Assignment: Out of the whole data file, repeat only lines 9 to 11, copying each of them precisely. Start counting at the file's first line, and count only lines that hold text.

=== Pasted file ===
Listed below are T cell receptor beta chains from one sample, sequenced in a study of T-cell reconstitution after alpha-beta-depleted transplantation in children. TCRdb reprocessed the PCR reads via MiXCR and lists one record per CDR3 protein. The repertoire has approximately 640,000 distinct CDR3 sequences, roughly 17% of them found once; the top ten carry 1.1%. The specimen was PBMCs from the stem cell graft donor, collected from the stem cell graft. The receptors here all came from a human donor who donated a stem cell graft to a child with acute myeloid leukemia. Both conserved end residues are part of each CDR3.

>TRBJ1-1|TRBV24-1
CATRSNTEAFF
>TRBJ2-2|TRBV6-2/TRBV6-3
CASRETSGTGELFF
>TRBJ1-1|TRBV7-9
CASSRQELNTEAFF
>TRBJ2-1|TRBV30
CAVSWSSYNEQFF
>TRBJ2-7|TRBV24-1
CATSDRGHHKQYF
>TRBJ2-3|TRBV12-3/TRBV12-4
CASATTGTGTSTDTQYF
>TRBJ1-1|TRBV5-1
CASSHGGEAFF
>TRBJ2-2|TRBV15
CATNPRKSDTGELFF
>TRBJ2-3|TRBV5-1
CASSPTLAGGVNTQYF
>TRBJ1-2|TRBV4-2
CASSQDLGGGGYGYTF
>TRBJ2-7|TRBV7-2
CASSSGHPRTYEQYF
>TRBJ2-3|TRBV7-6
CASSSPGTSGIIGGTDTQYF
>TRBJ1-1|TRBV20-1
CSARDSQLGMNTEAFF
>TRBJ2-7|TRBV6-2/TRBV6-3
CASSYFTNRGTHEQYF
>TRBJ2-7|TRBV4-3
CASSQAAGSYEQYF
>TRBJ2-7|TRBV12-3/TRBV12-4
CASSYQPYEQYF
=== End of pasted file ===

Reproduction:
CAVSWSSYNEQFF
>TRBJ2-7|TRBV24-1
CATSDRGHHKQYF